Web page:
.Ludicrous: The battle for national cannabis legalization is fraught with absurd contradictions

If it seems ludicrous that Congress is debating bills to enable the cannabis industry to do business, and to regulate it—all while even simple possession of weed is a federal crime—that’s because it is. It’s even more ludicrous that this is all happening even as states continue to legalize it left and right. What’s more ludicrous than the fact that pot is fully legal in the state of Montana, but not under federal law?

Still, ludicrous or no, all of these efforts are helping to push Congress toward full federal legalization, which increasingly seems inevitable. Though, as with everything, this is contingent on whether the American republic continues as a liberal democracy, which is far from certain at the moment. In a way, the sheer ridiculousness of, say, passing a law to enable banks to do business with companies whose very existence is felonious under federal law is quite effective in revealing how upside-down the whole setup is at this point. You might think your local Cookies dispensary is just a shop where you buy pot gummies, but the federal government considers it to be a major drug dealer while also debating whether it should be allowed to have a checking account with Wells Fargo.

Basically, every lawmaker knows the situation is both insane and unsustainable, but many of them are either intent on continuing to use weed as a culture-war cudgel for as long as they can, as Senate Minority Leader Mitch McConnell, a Republican from Kentucky, has repeatedly done, or they’re trying to figure out how to benefit politically from legalization. Political games often take a long time to play out.

On Friday, the House passed a bill that, if passed by the Senate and signed by President Biden, would result in the Secure and Fair Enforcement Act, protecting banks from legal liability for doing business with cannabis companies. It’s the sixth time the bill has passed the House. Even though SAFE, like other pot-friendly bills, is bipartisan, McConnell and his allies keep quashing it in the Senate, where Democrats hold a slim majority. McConnell has leveraged that tiny margin for all it’s worth, and there’s no obvious reason for him to stop doing so now: To him, pro-cannabis legislation, bipartisan or not, is a Democrat thing, and all Democrat losses are wins. He has enough Republicans and “centrist” Democrats on his side to block the bill if he chooses, thanks to the filibuster.

Also on Friday, Senate Majority Leader Chuck Schumer, a Democrat from New York, announced during a press conference that he would finally file his legalization bill, the Cannabis Administration and Opportunity Act. During the same event, Jerrold Nadler, also a Democrat from New York, said his similar bill in the House—the Marijuana Opportunity, Reinvestment and Expungement Act—is moving forward.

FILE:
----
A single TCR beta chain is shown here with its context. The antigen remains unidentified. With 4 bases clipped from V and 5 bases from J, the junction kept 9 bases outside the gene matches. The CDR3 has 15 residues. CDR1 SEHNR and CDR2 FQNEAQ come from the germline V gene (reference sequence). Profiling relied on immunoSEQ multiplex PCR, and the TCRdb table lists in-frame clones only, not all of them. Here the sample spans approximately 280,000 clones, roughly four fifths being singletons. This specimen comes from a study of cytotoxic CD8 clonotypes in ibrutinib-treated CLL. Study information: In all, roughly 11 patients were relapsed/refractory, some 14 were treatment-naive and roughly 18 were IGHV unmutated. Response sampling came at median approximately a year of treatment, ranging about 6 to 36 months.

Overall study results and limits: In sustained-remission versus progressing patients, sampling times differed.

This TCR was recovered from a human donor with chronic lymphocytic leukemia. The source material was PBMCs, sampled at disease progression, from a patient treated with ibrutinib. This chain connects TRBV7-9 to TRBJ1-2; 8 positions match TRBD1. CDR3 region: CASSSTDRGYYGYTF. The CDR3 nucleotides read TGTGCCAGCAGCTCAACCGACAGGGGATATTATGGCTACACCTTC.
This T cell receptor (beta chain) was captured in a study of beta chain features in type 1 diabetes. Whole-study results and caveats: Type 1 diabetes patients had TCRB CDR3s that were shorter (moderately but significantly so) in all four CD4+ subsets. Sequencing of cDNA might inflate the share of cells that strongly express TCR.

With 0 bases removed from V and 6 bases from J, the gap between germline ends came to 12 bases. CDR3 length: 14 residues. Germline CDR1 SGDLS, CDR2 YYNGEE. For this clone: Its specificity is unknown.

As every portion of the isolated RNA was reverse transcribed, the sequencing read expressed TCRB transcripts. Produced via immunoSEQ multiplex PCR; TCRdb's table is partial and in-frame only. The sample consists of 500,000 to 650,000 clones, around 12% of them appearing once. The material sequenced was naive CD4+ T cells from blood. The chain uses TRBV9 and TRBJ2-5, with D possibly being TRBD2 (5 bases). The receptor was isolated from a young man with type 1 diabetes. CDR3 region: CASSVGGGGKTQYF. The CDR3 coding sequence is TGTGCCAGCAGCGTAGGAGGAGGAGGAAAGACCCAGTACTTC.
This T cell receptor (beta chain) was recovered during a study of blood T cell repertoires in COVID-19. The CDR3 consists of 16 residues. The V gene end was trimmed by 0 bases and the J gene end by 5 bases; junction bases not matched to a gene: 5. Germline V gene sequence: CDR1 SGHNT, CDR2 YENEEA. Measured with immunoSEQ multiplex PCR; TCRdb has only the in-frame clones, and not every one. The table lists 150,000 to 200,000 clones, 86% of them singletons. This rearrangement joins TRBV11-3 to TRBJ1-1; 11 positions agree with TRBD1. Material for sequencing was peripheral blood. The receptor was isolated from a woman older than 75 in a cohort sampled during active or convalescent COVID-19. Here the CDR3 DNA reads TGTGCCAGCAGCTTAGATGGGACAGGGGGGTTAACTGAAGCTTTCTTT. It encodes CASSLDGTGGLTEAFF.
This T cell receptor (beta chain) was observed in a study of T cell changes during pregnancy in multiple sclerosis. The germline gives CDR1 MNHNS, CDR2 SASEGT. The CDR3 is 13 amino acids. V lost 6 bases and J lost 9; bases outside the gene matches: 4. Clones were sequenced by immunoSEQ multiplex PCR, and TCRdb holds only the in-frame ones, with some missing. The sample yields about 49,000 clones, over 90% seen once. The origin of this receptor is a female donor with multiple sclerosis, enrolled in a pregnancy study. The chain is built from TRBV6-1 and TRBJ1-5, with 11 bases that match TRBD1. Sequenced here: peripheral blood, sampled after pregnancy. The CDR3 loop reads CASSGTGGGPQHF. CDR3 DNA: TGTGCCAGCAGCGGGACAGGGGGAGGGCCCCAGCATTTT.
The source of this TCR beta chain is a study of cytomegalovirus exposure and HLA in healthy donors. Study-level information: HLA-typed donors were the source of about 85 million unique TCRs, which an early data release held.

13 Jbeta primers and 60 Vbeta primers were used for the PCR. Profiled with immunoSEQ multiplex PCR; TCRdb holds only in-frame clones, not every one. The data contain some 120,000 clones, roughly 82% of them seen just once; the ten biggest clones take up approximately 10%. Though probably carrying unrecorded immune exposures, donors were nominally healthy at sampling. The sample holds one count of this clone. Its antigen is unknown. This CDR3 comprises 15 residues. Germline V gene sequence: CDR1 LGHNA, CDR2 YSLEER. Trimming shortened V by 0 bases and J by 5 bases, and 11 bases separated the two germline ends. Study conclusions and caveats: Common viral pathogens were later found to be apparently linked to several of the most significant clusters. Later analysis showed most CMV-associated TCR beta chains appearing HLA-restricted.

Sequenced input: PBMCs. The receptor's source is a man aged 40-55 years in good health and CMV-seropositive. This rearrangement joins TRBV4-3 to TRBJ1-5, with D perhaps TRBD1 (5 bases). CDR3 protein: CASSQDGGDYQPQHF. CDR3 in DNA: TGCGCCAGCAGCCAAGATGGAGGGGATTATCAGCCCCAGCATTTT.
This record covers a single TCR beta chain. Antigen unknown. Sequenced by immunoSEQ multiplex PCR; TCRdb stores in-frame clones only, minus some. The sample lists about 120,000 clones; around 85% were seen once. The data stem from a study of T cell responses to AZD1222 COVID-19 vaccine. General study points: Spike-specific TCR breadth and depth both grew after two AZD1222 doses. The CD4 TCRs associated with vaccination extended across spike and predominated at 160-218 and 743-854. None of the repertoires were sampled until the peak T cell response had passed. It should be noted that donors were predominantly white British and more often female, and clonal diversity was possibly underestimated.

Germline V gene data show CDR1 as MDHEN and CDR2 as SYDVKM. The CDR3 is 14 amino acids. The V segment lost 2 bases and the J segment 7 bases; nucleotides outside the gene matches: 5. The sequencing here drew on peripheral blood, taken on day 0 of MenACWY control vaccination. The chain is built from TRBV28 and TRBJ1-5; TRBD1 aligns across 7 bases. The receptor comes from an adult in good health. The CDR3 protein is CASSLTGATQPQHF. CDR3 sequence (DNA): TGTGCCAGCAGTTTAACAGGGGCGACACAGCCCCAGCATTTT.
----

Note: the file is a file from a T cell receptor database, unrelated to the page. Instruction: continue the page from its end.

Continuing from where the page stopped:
But again, there is the McConnell problem. And even if McConnell were to suddenly change his mind and allow such bills to pass—or if the Democrats finally do away with the filibuster—there could still be a Biden problem: Although the president in recent years has displayed increasing levels of acceptance of legal weed, his official stance is still that he’s against full legalization. But he has said he favors decriminalization and the expungement of the criminal records for most people convicted of pot crimes. There’s that ludicrousness again.


Meanwhile, various agencies are working on various regulatory schemes for different parts of the industry, many in anticipation of federal legalization. The situation for them is this: every component of the cannabis plant—all the terpenes and cannabinoids, etc.—are now legal, except for one: THC, the part of the plant that gets you high. Ludicrous! That happened with the passage of the 2018 Farm Bill, which legalized hemp and all the products derived from it, like CBD. The Department of Agriculture and the Food And Drug Administration are both working on regulations to govern the hemp and CBD industries, where chicanery abounds.

As noted last week in a comprehensive report by Cannabis Wire, other agencies, such as the National Institute of Standards and Technology and the National Institute for Occupational Safety and Health, are working on regulating things like product labeling and worker safety in the cannabis industry, including the part that sells products including THC.

But for now, the use and possession of cannabis is still illegal under Federal law. Ludicrous.

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